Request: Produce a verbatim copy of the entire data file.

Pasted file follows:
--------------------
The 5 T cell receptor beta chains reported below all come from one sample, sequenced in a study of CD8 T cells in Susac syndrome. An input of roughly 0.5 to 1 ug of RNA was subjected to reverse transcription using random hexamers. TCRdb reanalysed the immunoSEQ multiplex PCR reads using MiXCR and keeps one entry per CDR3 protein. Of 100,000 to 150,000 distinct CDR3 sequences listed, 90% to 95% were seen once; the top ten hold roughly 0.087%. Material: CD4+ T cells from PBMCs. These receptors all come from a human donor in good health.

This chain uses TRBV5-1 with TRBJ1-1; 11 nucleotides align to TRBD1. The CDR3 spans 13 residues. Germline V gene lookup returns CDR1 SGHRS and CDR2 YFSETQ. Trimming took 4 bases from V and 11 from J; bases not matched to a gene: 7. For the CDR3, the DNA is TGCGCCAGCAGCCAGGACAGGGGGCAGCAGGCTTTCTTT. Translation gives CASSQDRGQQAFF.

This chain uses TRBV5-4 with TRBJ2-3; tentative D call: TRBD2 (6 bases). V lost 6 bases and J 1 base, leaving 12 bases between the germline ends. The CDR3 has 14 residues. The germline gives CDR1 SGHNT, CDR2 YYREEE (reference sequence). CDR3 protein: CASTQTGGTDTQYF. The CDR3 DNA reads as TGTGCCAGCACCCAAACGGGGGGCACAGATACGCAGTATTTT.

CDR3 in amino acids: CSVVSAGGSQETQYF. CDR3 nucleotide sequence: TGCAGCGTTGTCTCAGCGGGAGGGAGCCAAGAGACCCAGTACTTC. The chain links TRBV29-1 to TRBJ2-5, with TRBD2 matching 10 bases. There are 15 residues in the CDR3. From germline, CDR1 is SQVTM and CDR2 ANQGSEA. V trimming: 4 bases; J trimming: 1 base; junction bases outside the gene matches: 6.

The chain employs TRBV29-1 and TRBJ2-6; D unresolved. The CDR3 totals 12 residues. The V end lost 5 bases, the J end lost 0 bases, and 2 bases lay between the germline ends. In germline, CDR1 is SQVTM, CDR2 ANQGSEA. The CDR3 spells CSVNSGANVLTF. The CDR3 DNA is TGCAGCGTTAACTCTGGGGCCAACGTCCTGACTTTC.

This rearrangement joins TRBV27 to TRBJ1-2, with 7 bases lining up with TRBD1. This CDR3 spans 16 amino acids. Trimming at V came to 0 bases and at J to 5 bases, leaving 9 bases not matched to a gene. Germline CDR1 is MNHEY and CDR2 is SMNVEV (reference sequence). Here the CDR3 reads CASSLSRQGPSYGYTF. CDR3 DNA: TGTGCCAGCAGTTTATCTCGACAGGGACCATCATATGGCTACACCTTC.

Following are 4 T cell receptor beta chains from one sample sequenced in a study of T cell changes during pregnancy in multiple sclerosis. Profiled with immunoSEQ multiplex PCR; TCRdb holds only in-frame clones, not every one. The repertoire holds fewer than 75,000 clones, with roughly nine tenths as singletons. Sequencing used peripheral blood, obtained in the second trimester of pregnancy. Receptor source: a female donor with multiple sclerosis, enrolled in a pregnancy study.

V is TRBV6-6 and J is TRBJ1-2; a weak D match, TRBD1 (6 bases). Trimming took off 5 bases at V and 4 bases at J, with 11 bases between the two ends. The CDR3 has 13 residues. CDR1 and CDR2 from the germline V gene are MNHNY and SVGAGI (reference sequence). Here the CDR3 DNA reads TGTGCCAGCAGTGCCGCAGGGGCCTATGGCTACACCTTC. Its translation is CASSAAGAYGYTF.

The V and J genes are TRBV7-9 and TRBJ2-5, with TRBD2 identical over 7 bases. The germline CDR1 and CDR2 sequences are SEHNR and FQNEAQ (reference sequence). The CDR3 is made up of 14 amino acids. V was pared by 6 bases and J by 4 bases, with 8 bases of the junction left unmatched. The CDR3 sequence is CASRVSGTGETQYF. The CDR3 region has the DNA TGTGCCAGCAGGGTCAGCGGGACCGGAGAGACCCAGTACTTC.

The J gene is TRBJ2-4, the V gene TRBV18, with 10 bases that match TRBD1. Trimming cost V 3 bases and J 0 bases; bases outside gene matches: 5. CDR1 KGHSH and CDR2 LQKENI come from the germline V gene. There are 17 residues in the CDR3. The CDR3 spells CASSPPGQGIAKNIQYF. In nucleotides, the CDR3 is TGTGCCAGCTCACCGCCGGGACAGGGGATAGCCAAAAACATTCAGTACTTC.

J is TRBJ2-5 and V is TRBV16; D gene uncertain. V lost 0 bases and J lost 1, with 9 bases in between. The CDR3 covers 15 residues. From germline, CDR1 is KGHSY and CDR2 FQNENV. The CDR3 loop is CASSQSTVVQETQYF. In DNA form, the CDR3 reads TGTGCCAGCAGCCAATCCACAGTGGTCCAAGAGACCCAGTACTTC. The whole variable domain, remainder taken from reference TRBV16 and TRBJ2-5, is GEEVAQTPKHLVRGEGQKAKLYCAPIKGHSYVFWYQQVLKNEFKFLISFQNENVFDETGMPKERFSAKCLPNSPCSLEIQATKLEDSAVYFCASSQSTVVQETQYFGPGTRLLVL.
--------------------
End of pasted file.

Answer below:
The 5 T cell receptor beta chains reported below all come from one sample, sequenced in a study of CD8 T cells in Susac syndrome. An input of roughly 0.5 to 1 ug of RNA was subjected to reverse transcription using random hexamers. TCRdb reanalysed the immunoSEQ multiplex PCR reads using MiXCR and keeps one entry per CDR3 protein. Of 100,000 to 150,000 distinct CDR3 sequences listed, 90% to 95% were seen once; the top ten hold roughly 0.087%. Material: CD4+ T cells from PBMCs. These receptors all come from a human donor in good health.

This chain uses TRBV5-1 with TRBJ1-1; 11 nucleotides align to TRBD1. The CDR3 spans 13 residues. Germline V gene lookup returns CDR1 SGHRS and CDR2 YFSETQ. Trimming took 4 bases from V and 11 from J; bases not matched to a gene: 7. For the CDR3, the DNA is TGCGCCAGCAGCCAGGACAGGGGGCAGCAGGCTTTCTTT. Translation gives CASSQDRGQQAFF.

This chain uses TRBV5-4 with TRBJ2-3; tentative D call: TRBD2 (6 bases). V lost 6 bases and J 1 base, leaving 12 bases between the germline ends. The CDR3 has 14 residues. The germline gives CDR1 SGHNT, CDR2 YYREEE (reference sequence). CDR3 protein: CASTQTGGTDTQYF. The CDR3 DNA reads as TGTGCCAGCACCCAAACGGGGGGCACAGATACGCAGTATTTT.

CDR3 in amino acids: CSVVSAGGSQETQYF. CDR3 nucleotide sequence: TGCAGCGTTGTCTCAGCGGGAGGGAGCCAAGAGACCCAGTACTTC. The chain links TRBV29-1 to TRBJ2-5, with TRBD2 matching 10 bases. There are 15 residues in the CDR3. From germline, CDR1 is SQVTM and CDR2 ANQGSEA. V trimming: 4 bases; J trimming: 1 base; junction bases outside the gene matches: 6.

The chain employs TRBV29-1 and TRBJ2-6; D unresolved. The CDR3 totals 12 residues. The V end lost 5 bases, the J end lost 0 bases, and 2 bases lay between the germline ends. In germline, CDR1 is SQVTM, CDR2 ANQGSEA. The CDR3 spells CSVNSGANVLTF. The CDR3 DNA is TGCAGCGTTAACTCTGGGGCCAACGTCCTGACTTTC.

This rearrangement joins TRBV27 to TRBJ1-2, with 7 bases lining up with TRBD1. This CDR3 spans 16 amino acids. Trimming at V came to 0 bases and at J to 5 bases, leaving 9 bases not matched to a gene. Germline CDR1 is MNHEY and CDR2 is SMNVEV (reference sequence). Here the CDR3 reads CASSLSRQGPSYGYTF. CDR3 DNA: TGTGCCAGCAGTTTATCTCGACAGGGACCATCATATGGCTACACCTTC.

Following are 4 T cell receptor beta chains from one sample sequenced in a study of T cell changes during pregnancy in multiple sclerosis. Profiled with immunoSEQ multiplex PCR; TCRdb holds only in-frame clones, not every one. The repertoire holds fewer than 75,000 clones, with roughly nine tenths as singletons. Sequencing used peripheral blood, obtained in the second trimester of pregnancy. Receptor source: a female donor with multiple sclerosis, enrolled in a pregnancy study.

V is TRBV6-6 and J is TRBJ1-2; a weak D match, TRBD1 (6 bases). Trimming took off 5 bases at V and 4 bases at J, with 11 bases between the two ends. The CDR3 has 13 residues. CDR1 and CDR2 from the germline V gene are MNHNY and SVGAGI (reference sequence). Here the CDR3 DNA reads TGTGCCAGCAGTGCCGCAGGGGCCTATGGCTACACCTTC. Its translation is CASSAAGAYGYTF.

The V and J genes are TRBV7-9 and TRBJ2-5, with TRBD2 identical over 7 bases. The germline CDR1 and CDR2 sequences are SEHNR and FQNEAQ (reference sequence). The CDR3 is made up of 14 amino acids. V was pared by 6 bases and J by 4 bases, with 8 bases of the junction left unmatched. The CDR3 sequence is CASRVSGTGETQYF. The CDR3 region has the DNA TGTGCCAGCAGGGTCAGCGGGACCGGAGAGACCCAGTACTTC.

The J gene is TRBJ2-4, the V gene TRBV18, with 10 bases that match TRBD1. Trimming cost V 3 bases and J 0 bases; bases outside gene matches: 5. CDR1 KGHSH and CDR2 LQKENI come from the germline V gene. There are 17 residues in the CDR3. The CDR3 spells CASSPPGQGIAKNIQYF. In nucleotides, the CDR3 is TGTGCCAGCTCACCGCCGGGACAGGGGATAGCCAAAAACATTCAGTACTTC.

J is TRBJ2-5 and V is TRBV16; D gene uncertain. V lost 0 bases and J lost 1, with 9 bases in between. The CDR3 covers 15 residues. From germline, CDR1 is KGHSY and CDR2 FQNENV. The CDR3 loop is CASSQSTVVQETQYF. In DNA form, the CDR3 reads TGTGCCAGCAGCCAATCCACAGTGGTCCAAGAGACCCAGTACTTC. The whole variable domain, remainder taken from reference TRBV16 and TRBJ2-5, is GEEVAQTPKHLVRGEGQKAKLYCAPIKGHSYVFWYQQVLKNEFKFLISFQNENVFDETGMPKERFSAKCLPNSPCSLEIQATKLEDSAVYFCASSQSTVVQETQYFGPGTRLLVL.